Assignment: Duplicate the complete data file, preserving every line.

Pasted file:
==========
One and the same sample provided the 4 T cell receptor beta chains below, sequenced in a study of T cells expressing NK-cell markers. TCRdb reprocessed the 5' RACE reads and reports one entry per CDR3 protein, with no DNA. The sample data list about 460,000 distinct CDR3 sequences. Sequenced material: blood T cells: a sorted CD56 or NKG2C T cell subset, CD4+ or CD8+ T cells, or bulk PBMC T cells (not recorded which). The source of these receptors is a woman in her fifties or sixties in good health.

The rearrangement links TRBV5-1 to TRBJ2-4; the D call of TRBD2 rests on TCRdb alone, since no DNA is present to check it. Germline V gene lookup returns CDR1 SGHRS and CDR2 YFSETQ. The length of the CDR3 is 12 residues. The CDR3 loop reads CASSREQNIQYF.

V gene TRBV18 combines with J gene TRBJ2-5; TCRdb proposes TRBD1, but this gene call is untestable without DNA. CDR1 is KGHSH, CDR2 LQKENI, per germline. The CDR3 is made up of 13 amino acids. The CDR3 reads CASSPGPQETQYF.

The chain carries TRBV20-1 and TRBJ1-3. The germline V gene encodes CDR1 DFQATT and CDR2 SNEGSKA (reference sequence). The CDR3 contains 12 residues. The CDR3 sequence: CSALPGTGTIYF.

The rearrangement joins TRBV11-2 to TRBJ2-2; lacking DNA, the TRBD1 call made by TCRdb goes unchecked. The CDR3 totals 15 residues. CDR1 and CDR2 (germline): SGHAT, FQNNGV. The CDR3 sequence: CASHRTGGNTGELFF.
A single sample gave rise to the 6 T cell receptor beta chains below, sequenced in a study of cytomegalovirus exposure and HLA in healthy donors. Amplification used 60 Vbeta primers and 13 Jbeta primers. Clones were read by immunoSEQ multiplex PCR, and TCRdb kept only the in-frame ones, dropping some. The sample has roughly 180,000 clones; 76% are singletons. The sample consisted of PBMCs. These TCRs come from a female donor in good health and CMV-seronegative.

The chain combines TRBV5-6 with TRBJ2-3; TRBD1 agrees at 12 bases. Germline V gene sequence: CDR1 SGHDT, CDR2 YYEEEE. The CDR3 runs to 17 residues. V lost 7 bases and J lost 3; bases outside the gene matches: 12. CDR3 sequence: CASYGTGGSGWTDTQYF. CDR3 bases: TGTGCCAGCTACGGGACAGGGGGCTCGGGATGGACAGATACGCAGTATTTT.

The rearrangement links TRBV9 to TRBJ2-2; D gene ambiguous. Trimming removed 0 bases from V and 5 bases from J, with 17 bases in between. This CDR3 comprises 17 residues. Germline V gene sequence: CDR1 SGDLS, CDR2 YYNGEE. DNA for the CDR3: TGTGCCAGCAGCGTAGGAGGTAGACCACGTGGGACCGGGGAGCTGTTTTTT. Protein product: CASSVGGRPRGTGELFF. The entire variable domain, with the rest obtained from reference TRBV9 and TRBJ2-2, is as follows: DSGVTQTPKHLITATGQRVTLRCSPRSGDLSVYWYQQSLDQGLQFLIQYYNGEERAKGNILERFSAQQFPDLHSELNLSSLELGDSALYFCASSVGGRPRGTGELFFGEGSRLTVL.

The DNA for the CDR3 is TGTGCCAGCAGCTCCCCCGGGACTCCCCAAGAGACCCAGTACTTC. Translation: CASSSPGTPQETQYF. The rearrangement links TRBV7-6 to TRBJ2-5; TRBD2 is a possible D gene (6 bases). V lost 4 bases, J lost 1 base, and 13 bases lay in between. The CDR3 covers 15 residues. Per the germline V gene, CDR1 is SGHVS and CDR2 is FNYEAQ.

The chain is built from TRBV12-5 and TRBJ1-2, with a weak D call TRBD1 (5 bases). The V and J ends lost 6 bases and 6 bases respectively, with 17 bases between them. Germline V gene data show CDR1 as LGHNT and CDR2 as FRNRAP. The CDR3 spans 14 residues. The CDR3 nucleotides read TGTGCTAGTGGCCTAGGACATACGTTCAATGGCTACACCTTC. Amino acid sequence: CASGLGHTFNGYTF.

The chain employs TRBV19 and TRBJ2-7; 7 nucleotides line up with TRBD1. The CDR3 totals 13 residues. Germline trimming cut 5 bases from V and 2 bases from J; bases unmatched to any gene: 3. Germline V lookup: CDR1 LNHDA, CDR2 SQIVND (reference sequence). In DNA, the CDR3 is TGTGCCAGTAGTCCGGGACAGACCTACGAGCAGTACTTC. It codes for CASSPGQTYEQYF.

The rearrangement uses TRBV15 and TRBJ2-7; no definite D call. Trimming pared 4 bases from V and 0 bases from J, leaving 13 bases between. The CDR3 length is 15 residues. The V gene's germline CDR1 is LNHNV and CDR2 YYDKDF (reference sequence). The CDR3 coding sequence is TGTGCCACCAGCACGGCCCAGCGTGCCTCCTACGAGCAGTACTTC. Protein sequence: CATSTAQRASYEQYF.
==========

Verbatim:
One and the same sample provided the 4 T cell receptor beta chains below, sequenced in a study of T cells expressing NK-cell markers. TCRdb reprocessed the 5' RACE reads and reports one entry per CDR3 protein, with no DNA. The sample data list about 460,000 distinct CDR3 sequences. Sequenced material: blood T cells: a sorted CD56 or NKG2C T cell subset, CD4+ or CD8+ T cells, or bulk PBMC T cells (not recorded which). The source of these receptors is a woman in her fifties or sixties in good health.

The rearrangement links TRBV5-1 to TRBJ2-4; the D call of TRBD2 rests on TCRdb alone, since no DNA is present to check it. Germline V gene lookup returns CDR1 SGHRS and CDR2 YFSETQ. The length of the CDR3 is 12 residues. The CDR3 loop reads CASSREQNIQYF.

V gene TRBV18 combines with J gene TRBJ2-5; TCRdb proposes TRBD1, but this gene call is untestable without DNA. CDR1 is KGHSH, CDR2 LQKENI, per germline. The CDR3 is made up of 13 amino acids. The CDR3 reads CASSPGPQETQYF.

The chain carries TRBV20-1 and TRBJ1-3. The germline V gene encodes CDR1 DFQATT and CDR2 SNEGSKA (reference sequence). The CDR3 contains 12 residues. The CDR3 sequence: CSALPGTGTIYF.

The rearrangement joins TRBV11-2 to TRBJ2-2; lacking DNA, the TRBD1 call made by TCRdb goes unchecked. The CDR3 totals 15 residues. CDR1 and CDR2 (germline): SGHAT, FQNNGV. The CDR3 sequence: CASHRTGGNTGELFF.
A single sample gave rise to the 6 T cell receptor beta chains below, sequenced in a study of cytomegalovirus exposure and HLA in healthy donors. Amplification used 60 Vbeta primers and 13 Jbeta primers. Clones were read by immunoSEQ multiplex PCR, and TCRdb kept only the in-frame ones, dropping some. The sample has roughly 180,000 clones; 76% are singletons. The sample consisted of PBMCs. These TCRs come from a female donor in good health and CMV-seronegative.

The chain combines TRBV5-6 with TRBJ2-3; TRBD1 agrees at 12 bases. Germline V gene sequence: CDR1 SGHDT, CDR2 YYEEEE. The CDR3 runs to 17 residues. V lost 7 bases and J lost 3; bases outside the gene matches: 12. CDR3 sequence: CASYGTGGSGWTDTQYF. CDR3 bases: TGTGCCAGCTACGGGACAGGGGGCTCGGGATGGACAGATACGCAGTATTTT.

The rearrangement links TRBV9 to TRBJ2-2; D gene ambiguous. Trimming removed 0 bases from V and 5 bases from J, with 17 bases in between. This CDR3 comprises 17 residues. Germline V gene sequence: CDR1 SGDLS, CDR2 YYNGEE. DNA for the CDR3: TGTGCCAGCAGCGTAGGAGGTAGACCACGTGGGACCGGGGAGCTGTTTTTT. Protein product: CASSVGGRPRGTGELFF. The entire variable domain, with the rest obtained from reference TRBV9 and TRBJ2-2, is as follows: DSGVTQTPKHLITATGQRVTLRCSPRSGDLSVYWYQQSLDQGLQFLIQYYNGEERAKGNILERFSAQQFPDLHSELNLSSLELGDSALYFCASSVGGRPRGTGELFFGEGSRLTVL.

The DNA for the CDR3 is TGTGCCAGCAGCTCCCCCGGGACTCCCCAAGAGACCCAGTACTTC. Translation: CASSSPGTPQETQYF. The rearrangement links TRBV7-6 to TRBJ2-5; TRBD2 is a possible D gene (6 bases). V lost 4 bases, J lost 1 base, and 13 bases lay in between. The CDR3 covers 15 residues. Per the germline V gene, CDR1 is SGHVS and CDR2 is FNYEAQ.

The chain is built from TRBV12-5 and TRBJ1-2, with a weak D call TRBD1 (5 bases). The V and J ends lost 6 bases and 6 bases respectively, with 17 bases between them. Germline V gene data show CDR1 as LGHNT and CDR2 as FRNRAP. The CDR3 spans 14 residues. The CDR3 nucleotides read TGTGCTAGTGGCCTAGGACATACGTTCAATGGCTACACCTTC. Amino acid sequence: CASGLGHTFNGYTF.

The chain employs TRBV19 and TRBJ2-7; 7 nucleotides line up with TRBD1. The CDR3 totals 13 residues. Germline trimming cut 5 bases from V and 2 bases from J; bases unmatched to any gene: 3. Germline V lookup: CDR1 LNHDA, CDR2 SQIVND (reference sequence). In DNA, the CDR3 is TGTGCCAGTAGTCCGGGACAGACCTACGAGCAGTACTTC. It codes for CASSPGQTYEQYF.

The rearrangement uses TRBV15 and TRBJ2-7; no definite D call. Trimming pared 4 bases from V and 0 bases from J, leaving 13 bases between. The CDR3 length is 15 residues. The V gene's germline CDR1 is LNHNV and CDR2 YYDKDF (reference sequence). The CDR3 coding sequence is TGTGCCACCAGCACGGCCCAGCGTGCCTCCTACGAGCAGTACTTC. Protein sequence: CATSTAQRASYEQYF.